Farmers reject AgriInvest averages data

The average balance in a Canadian AgriInvest account, excluding those in Quebec, is $28,124, according to figures from the federal government.

That, farm organizations say, is why asking farmers to draw those accounts down might not have the intended effect.

The Canadian Federation of Agriculture and others have asked for help for the sectors impacted by COVID-19. They have also asked for more detailed information about AgriInvest accounts so they know who might be in a position to draw down the balances.

Ottawa has said it wants farmers to use the $2.3 billion in AgriInvest savings before expecting further assistance. And, it says it can’t provide data for each sector.

“Without understanding the underlying data that they used to get these averages these numbers are useless,” said Chris Van Den Heuvel, CFA’s second vice-president.

“In order to get averages they need to know how many and they need to know how much in each account. Their excuse that they’re unable to provide the amount of funds in each sector, that doesn’t fly. They got the averages somehow.”

He said if there is a valid reason for not having or not wanting to release the data then Agriculture Canada should tell the industry.

“Or, they don’t want to release the data because it doesn’t fit their narrative,” he said. “Just tell us one way or the other.”

Both Van Den Heuvel and Grain Growers of Canada president Jeff Nielsen said the amounts in accounts are small on a per farm basis.

Nielsen said his seed bill was larger than the average. Fuel and fertilizer costs are typically much larger and he said having better data on the accounts would help industry understand where the federal government is coming from.

For example, knowing the age categories of account holders would present that aspect of the program and give the government and industry guidance on how AgriInvest is working.

“We’re working with them to try to make (business risk management programs) better,” he said.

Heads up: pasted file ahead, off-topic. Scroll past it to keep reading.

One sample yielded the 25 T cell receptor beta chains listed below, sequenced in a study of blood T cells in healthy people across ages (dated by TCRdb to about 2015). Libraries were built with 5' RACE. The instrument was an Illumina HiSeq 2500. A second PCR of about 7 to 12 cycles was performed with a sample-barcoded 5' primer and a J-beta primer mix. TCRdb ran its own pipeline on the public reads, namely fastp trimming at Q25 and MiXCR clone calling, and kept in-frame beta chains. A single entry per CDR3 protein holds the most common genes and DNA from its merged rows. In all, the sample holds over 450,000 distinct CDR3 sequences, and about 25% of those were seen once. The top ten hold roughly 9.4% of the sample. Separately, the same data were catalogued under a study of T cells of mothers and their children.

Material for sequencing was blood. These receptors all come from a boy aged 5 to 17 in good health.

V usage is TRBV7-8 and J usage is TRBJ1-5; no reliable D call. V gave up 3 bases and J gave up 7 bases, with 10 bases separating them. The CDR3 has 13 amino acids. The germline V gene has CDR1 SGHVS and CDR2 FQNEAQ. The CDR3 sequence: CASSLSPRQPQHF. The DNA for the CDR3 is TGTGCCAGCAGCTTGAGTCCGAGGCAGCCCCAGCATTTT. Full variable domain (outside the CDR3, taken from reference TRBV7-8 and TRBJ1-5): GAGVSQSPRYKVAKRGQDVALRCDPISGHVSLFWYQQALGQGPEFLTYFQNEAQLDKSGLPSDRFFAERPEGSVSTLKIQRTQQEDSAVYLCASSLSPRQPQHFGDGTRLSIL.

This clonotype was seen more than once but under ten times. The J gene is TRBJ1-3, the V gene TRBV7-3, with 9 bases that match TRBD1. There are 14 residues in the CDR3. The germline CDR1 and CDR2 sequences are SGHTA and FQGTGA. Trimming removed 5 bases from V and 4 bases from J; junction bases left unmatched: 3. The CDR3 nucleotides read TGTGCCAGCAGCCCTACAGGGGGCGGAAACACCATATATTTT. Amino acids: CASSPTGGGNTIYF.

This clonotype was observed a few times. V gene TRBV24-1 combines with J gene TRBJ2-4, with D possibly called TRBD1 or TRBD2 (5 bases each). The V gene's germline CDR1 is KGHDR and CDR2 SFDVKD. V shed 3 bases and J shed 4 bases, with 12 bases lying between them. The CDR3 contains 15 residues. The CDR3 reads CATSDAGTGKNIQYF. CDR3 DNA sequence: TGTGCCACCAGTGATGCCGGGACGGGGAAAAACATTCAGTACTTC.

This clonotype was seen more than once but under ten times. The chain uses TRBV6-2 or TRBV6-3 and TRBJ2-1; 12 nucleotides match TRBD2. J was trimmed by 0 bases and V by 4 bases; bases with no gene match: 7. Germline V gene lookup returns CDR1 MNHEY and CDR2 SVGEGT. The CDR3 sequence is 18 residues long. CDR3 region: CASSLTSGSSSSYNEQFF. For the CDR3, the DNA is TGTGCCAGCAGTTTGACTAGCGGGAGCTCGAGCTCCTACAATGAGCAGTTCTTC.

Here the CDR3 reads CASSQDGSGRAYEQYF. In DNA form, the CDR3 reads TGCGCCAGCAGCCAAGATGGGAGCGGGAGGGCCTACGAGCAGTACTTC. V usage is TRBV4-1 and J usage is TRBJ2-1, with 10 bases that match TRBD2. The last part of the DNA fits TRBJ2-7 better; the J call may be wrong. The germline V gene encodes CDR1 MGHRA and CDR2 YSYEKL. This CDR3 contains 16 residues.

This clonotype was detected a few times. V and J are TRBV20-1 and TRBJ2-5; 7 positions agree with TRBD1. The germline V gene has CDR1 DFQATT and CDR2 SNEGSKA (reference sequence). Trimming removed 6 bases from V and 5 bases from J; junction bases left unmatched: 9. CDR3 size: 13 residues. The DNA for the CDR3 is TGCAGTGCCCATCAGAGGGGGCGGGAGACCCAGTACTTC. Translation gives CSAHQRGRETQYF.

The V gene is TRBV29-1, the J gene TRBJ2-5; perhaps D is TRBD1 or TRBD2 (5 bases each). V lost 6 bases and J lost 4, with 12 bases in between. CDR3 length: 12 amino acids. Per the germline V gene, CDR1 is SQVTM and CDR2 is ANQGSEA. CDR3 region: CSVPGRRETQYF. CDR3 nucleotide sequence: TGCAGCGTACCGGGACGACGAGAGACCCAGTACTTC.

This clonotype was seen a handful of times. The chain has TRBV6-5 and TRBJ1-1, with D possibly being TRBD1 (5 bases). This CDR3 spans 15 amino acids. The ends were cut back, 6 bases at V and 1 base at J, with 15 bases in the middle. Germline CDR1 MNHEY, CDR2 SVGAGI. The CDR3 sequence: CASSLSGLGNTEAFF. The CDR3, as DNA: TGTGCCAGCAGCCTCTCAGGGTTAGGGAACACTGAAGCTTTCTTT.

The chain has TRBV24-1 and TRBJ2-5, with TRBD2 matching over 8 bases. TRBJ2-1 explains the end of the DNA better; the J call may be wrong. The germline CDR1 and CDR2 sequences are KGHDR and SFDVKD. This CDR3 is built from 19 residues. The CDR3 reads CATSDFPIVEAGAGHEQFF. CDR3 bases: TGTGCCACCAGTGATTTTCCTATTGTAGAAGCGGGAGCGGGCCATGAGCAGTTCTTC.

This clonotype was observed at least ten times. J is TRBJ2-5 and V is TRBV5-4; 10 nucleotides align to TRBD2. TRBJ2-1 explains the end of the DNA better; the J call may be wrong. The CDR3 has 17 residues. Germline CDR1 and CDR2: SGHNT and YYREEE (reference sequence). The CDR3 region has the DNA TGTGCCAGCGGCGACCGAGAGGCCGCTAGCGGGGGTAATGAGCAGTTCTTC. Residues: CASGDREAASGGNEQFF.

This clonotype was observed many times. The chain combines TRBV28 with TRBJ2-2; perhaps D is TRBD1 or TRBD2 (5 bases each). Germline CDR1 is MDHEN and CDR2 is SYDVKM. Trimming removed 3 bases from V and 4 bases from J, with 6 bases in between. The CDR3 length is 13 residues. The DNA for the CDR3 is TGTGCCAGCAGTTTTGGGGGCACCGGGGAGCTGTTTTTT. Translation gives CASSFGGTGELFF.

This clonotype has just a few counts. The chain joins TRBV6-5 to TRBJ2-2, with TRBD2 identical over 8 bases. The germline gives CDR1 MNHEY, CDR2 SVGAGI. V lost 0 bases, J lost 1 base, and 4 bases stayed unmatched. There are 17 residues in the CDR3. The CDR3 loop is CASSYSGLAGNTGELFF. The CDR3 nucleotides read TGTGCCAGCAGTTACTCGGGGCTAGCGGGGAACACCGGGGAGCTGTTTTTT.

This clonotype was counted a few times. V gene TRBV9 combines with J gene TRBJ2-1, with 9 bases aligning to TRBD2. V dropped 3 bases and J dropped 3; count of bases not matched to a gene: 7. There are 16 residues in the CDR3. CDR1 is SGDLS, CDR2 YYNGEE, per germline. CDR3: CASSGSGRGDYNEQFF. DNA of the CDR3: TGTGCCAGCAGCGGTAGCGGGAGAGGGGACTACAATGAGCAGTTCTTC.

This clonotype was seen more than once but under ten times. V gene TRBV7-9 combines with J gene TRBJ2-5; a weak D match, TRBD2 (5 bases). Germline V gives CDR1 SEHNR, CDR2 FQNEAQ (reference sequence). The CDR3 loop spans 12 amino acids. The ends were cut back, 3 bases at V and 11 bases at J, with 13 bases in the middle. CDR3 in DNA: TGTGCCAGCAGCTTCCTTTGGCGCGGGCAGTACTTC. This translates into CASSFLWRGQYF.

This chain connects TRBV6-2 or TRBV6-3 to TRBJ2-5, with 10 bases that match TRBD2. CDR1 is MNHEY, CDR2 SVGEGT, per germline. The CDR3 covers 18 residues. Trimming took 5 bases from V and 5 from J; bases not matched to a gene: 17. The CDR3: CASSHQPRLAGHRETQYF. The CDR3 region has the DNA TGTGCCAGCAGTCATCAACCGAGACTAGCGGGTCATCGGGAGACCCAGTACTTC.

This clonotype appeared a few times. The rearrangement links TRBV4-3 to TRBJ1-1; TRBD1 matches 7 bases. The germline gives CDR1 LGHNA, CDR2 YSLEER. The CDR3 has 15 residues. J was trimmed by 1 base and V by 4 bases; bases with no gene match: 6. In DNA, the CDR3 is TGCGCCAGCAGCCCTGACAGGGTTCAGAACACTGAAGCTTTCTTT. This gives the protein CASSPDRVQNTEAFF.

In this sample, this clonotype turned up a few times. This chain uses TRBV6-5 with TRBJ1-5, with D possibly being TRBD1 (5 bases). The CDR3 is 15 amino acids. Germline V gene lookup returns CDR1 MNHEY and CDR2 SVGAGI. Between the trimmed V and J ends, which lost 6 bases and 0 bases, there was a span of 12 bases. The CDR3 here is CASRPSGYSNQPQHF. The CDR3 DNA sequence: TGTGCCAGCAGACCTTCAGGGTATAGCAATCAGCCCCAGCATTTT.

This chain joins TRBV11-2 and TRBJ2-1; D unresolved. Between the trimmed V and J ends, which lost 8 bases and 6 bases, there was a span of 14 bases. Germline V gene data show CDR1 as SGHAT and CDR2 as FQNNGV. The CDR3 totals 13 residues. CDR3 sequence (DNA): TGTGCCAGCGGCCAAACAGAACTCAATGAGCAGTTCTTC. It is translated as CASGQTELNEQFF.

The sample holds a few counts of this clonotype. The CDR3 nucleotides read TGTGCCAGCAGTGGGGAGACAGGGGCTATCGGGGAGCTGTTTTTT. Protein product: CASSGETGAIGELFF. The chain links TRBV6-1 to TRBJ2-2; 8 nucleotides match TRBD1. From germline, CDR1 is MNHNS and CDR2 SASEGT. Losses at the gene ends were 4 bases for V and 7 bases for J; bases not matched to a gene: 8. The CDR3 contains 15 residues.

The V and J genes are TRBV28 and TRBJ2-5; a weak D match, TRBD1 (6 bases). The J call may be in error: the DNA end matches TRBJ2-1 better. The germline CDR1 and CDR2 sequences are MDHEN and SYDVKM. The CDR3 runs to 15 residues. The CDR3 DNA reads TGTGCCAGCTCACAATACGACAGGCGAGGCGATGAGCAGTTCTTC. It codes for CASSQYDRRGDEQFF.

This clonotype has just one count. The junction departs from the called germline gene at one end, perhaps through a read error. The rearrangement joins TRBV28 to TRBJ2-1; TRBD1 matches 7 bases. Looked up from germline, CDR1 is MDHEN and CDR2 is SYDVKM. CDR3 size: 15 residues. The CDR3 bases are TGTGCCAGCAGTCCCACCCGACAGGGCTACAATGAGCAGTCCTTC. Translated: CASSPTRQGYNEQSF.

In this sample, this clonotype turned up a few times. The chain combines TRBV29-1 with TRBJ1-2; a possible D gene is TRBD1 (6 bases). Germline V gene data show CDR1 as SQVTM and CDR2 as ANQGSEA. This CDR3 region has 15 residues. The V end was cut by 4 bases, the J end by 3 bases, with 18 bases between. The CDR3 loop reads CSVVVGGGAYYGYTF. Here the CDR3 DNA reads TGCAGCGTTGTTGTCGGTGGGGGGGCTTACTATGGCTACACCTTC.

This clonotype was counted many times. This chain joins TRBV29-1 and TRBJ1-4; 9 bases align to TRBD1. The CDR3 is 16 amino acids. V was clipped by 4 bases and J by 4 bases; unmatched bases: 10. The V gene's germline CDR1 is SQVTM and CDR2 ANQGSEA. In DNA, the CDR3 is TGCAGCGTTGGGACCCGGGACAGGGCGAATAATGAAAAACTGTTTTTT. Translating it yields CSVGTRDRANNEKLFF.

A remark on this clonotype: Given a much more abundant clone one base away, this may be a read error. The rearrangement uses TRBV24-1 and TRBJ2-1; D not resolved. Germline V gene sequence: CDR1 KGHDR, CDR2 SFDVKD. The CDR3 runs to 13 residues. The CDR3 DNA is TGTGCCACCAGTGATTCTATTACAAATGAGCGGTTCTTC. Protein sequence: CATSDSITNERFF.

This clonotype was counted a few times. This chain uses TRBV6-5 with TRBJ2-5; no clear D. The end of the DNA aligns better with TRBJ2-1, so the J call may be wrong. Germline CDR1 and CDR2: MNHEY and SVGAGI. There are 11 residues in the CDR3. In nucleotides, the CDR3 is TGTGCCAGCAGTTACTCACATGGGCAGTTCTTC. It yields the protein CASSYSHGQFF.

Van Den Heuvel said if the bulk of the funds are in sectors that aren’t impacted by COVID-19 then forcing all farmers to withdraw the money isn’t going to help those who really need it the most.

“Twenty-eight thousand dollars is not going to come even close to help mitigate some of the pain that they’re feeling right now,” he said.

Industry has asked for a cash injection to AgriInvest as the quickest way to get money into farmers’ hands but hasn’t received a response from the government. CFA would also like any 2020 AgriInvest drawdowns to be non-taxable.

“Producers that were in a position where they would have needed to draw down on their AgriInvest accounts presumably were in a non tax-paying year anyway,” said Van Den Heuvel.

Peter Slade, an agricultural economist at the University of Saskatchewan, said using averages makes it difficult to determine how much protection the accounts provide.

“Do most cattle farms have $13,000 in accounts or do 10 percent of farmers have $130,000 and the rest have zero?” he said, referring to the data for that commodity.

“That being said, taking the averages at face value, they represent about 3.5 percent of average revenue for beef farms and about 2.5 percent of revenue for hog farms. Not much of a cushion given the movement in livestock prices.”

However, Slade questions the need for ad hoc assistance. The BRM programs are in place and are supposed to protect against losses. He said if the programs are “found wanting” then structural change should be examined.

A review of the BRM suite has been underway for some time.

Since COVID-19 struck the government has announced some additional assistance, such as the AgriRecovery program for cattle and hogs, while promising to do more.

Richard Gray, also an agriculture economist at the U of S, noted the government has offered low-cost business loans through Farm Credit Canada.

“These loans are going to be accessed before farmers tap into the AgriInvest balances,” he said.

Van Den Heuvel said he remains cautiously optimistic about the government’s promise of more help. He said measures must be announced now because farmers are making decisions now.

He referred to an Ontario farmer who mowed 450 acres of his asparagus crop because he had no market.

“We can’t wait. We need the government to take action now,” he said.

Nielsen called the situation frustrating. The industry wants to make the programs better and uses the BRM tools that it can but COVID-19 has thrown a wrench into everything.

Using the grain sector as an example, he said it could be a second wave of COVID that shuts down railways or terminals to cause transportation problems, or it could be weather or another issue.

“The world’s changed this last year and it’s nothing we can do anything about,” he said.

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